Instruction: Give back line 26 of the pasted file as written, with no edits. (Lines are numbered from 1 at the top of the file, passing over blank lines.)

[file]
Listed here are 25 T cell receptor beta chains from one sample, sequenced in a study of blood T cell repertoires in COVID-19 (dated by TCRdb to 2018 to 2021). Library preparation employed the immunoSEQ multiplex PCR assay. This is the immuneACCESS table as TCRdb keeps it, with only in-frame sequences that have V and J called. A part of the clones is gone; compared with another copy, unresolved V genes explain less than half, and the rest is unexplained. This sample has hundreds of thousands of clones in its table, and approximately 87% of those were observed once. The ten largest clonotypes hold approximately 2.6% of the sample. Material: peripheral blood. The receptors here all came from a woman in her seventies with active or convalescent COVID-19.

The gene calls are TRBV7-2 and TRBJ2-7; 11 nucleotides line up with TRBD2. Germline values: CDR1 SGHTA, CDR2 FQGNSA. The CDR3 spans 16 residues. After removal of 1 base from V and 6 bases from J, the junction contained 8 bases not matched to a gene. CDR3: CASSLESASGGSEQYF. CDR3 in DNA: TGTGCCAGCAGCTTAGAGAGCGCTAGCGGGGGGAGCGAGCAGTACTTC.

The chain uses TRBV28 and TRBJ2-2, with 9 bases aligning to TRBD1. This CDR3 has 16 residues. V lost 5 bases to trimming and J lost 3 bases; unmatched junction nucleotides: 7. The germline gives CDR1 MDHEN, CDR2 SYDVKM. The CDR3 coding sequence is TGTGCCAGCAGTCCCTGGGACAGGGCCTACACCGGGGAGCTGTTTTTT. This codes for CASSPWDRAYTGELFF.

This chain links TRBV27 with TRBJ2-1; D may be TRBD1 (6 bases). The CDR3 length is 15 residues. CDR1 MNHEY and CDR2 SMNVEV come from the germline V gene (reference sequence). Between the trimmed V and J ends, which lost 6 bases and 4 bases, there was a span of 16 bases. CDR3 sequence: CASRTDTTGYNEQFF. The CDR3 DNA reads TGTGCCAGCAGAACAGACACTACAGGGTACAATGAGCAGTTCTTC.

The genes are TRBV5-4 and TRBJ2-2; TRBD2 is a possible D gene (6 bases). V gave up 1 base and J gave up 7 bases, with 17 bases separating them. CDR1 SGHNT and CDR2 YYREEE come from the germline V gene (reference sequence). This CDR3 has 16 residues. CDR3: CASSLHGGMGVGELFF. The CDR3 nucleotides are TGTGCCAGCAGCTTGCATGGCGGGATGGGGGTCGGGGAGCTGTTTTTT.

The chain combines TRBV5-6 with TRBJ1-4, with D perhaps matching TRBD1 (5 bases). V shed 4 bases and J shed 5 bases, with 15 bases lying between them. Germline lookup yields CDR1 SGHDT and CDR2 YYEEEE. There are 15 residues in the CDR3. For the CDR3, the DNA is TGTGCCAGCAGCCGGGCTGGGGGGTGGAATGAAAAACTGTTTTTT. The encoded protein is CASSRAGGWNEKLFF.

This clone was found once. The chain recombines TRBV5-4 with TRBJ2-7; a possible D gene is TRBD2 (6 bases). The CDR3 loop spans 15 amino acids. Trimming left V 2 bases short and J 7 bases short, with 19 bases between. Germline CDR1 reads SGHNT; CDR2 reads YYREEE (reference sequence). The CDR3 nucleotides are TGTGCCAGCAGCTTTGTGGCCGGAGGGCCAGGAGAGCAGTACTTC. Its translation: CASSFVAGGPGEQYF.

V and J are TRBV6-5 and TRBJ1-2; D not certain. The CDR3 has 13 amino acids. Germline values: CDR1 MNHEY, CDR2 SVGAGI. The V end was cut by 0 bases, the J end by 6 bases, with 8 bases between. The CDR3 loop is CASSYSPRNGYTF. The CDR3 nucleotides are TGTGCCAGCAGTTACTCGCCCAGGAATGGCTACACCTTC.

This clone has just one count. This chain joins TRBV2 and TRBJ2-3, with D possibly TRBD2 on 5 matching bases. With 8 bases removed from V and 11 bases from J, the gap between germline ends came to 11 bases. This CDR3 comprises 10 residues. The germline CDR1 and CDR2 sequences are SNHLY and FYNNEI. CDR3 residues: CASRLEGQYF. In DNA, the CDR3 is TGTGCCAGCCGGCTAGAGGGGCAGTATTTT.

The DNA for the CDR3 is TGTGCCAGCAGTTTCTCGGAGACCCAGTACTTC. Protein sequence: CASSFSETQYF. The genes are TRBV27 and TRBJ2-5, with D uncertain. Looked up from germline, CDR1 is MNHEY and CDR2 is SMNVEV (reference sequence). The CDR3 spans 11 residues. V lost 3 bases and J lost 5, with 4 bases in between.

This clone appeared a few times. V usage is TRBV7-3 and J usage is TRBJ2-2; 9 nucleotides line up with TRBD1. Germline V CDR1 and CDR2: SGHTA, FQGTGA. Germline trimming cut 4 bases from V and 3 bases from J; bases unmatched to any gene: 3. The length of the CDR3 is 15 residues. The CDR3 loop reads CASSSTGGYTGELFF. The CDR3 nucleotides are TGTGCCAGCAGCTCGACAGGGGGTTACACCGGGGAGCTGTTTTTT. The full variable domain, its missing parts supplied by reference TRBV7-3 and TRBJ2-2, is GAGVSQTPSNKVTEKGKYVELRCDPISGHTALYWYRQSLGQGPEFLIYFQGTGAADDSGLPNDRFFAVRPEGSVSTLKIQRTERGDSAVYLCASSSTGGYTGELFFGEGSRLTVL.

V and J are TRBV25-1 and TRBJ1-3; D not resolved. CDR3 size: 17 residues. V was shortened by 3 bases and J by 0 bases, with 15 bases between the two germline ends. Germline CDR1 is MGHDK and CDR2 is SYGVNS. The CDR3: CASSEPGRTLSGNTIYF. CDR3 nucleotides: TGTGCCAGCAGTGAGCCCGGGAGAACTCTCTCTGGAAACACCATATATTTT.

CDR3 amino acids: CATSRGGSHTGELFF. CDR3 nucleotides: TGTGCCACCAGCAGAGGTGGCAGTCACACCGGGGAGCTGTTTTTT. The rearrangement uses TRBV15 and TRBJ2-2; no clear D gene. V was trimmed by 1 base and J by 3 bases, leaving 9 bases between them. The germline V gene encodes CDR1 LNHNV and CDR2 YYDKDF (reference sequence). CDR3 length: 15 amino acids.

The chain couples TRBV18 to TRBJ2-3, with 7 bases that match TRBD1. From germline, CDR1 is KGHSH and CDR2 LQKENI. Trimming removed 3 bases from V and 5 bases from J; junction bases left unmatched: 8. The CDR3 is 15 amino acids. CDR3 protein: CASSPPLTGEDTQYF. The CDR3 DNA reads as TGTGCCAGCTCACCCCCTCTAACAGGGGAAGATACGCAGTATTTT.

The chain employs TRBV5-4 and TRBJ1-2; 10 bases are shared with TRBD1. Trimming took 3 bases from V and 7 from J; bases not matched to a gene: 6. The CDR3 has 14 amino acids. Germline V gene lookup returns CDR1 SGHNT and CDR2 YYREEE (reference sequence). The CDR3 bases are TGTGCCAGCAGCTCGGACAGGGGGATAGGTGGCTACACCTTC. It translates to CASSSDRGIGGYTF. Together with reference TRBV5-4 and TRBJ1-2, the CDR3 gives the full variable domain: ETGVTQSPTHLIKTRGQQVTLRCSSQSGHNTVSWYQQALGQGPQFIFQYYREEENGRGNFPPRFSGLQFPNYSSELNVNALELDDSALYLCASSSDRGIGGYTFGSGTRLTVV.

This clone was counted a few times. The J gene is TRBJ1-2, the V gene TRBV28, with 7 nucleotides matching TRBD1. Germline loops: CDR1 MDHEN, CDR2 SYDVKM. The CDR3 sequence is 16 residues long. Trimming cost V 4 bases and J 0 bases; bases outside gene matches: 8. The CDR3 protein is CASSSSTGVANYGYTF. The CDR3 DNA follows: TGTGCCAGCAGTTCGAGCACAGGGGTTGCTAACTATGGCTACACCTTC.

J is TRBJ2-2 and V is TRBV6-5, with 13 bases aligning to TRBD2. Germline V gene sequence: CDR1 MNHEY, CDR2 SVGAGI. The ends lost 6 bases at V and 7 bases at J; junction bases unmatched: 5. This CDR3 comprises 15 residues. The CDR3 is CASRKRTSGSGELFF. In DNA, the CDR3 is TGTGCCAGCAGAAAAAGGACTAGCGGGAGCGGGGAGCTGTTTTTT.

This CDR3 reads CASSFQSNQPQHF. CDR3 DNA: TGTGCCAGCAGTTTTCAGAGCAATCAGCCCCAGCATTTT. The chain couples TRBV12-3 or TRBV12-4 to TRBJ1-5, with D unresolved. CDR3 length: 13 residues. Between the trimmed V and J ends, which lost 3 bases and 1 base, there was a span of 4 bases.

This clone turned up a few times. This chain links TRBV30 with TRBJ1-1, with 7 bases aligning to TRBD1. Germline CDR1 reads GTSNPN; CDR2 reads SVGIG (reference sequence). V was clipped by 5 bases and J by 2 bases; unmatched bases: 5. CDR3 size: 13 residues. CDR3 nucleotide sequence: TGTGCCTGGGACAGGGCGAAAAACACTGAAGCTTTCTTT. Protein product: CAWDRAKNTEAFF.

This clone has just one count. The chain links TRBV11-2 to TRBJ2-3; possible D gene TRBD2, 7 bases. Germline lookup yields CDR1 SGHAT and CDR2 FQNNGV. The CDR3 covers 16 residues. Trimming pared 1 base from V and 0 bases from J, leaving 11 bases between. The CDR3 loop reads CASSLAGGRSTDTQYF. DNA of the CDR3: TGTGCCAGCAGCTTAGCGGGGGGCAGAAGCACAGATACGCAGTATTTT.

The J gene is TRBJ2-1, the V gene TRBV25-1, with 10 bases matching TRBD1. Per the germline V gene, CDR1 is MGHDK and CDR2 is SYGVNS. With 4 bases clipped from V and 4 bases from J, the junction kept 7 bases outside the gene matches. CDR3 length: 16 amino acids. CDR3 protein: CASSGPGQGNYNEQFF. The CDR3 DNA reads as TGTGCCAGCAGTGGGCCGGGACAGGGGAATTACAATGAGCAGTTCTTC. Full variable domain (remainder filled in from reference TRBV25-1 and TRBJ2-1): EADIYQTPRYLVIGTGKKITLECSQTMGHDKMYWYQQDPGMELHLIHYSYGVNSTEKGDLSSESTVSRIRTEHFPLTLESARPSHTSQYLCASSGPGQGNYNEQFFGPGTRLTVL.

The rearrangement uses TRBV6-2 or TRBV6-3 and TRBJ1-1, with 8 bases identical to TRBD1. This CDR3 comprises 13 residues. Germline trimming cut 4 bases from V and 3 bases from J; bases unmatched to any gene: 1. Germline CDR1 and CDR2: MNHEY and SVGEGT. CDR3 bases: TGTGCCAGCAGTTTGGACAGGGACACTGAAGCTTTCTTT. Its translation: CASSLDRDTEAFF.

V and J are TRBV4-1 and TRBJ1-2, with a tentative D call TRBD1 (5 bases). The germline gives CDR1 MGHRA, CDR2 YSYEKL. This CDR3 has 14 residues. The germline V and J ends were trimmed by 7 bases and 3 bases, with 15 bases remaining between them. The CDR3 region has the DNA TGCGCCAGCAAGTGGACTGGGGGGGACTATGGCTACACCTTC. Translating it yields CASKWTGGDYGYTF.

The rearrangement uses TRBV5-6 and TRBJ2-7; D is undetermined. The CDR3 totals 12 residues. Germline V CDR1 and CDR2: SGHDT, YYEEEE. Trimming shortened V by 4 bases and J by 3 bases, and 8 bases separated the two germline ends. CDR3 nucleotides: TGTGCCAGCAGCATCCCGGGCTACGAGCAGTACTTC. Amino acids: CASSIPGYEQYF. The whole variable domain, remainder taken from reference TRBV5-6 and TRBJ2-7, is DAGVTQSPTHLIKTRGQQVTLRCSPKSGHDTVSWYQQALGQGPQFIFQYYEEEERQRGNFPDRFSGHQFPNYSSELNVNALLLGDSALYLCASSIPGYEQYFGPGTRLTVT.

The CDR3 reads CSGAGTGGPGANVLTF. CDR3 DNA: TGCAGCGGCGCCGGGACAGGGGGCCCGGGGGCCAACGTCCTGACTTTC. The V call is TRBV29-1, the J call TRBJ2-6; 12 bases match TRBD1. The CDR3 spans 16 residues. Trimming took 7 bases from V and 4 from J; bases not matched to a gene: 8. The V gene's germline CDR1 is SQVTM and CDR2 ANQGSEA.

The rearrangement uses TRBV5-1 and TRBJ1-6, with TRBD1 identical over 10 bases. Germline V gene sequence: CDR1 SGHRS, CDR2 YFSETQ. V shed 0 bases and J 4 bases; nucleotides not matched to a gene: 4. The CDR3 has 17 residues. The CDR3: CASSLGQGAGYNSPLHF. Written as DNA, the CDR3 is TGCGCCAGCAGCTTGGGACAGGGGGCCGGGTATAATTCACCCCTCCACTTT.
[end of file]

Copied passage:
The rearrangement uses TRBV5-1 and TRBJ1-6, with TRBD1 identical over 10 bases. Germline V gene sequence: CDR1 SGHRS, CDR2 YFSETQ. V shed 0 bases and J 4 bases; nucleotides not matched to a gene: 4. The CDR3 has 17 residues. The CDR3: CASSLGQGAGYNSPLHF. Written as DNA, the CDR3 is TGCGCCAGCAGCTTGGGACAGGGGGCCGGGTATAATTCACCCCTCCACTTT.